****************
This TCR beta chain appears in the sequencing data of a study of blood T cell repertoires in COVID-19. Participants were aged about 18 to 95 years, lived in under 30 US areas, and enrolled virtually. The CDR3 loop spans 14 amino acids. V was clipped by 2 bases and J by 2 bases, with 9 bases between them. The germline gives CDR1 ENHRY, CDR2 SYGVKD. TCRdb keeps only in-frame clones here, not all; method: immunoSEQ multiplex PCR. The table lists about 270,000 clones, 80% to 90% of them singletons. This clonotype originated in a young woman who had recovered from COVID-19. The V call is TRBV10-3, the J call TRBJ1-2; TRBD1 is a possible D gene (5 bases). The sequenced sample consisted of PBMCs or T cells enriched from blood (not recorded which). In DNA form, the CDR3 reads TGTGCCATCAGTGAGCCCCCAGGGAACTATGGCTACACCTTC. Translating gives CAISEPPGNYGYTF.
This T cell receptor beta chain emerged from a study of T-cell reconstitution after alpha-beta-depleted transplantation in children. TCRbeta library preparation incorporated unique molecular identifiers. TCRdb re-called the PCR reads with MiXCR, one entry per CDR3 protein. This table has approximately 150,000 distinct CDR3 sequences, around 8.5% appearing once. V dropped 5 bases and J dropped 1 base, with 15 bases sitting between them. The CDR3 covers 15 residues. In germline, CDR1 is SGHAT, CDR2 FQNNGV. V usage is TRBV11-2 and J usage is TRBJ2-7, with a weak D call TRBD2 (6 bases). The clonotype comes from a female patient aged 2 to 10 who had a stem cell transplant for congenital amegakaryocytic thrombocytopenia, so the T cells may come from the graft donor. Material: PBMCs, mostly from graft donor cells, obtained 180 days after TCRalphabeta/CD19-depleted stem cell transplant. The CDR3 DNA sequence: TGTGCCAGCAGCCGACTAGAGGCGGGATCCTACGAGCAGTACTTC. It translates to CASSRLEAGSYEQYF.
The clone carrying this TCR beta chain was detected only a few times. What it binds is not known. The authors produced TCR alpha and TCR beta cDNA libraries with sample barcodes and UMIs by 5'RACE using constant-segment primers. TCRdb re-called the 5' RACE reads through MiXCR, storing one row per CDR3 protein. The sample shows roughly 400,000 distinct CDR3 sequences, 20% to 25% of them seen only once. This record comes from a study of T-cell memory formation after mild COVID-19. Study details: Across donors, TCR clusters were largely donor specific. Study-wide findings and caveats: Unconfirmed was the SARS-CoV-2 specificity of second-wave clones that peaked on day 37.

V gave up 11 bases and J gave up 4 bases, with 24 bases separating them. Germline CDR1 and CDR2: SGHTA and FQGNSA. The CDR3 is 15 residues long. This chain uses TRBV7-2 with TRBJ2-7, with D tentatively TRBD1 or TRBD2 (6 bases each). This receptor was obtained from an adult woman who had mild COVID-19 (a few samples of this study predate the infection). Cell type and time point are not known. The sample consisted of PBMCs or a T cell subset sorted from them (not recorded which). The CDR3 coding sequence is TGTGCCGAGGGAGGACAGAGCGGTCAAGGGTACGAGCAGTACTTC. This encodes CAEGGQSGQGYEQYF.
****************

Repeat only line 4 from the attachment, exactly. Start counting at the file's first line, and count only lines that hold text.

V gave up 11 bases and J gave up 4 bases, with 24 bases separating them. Germline CDR1 and CDR2: SGHTA and FQGNSA. The CDR3 is 15 residues long. This chain uses TRBV7-2 with TRBJ2-7, with D tentatively TRBD1 or TRBD2 (6 bases each). This receptor was obtained from an adult woman who had mild COVID-19 (a few samples of this study predate the infection). Cell type and time point are not known. The sample consisted of PBMCs or a T cell subset sorted from them (not recorded which). The CDR3 coding sequence is TGTGCCGAGGGAGGACAGAGCGGTCAAGGGTACGAGCAGTACTTC. This encodes CAEGGQSGQGYEQYF.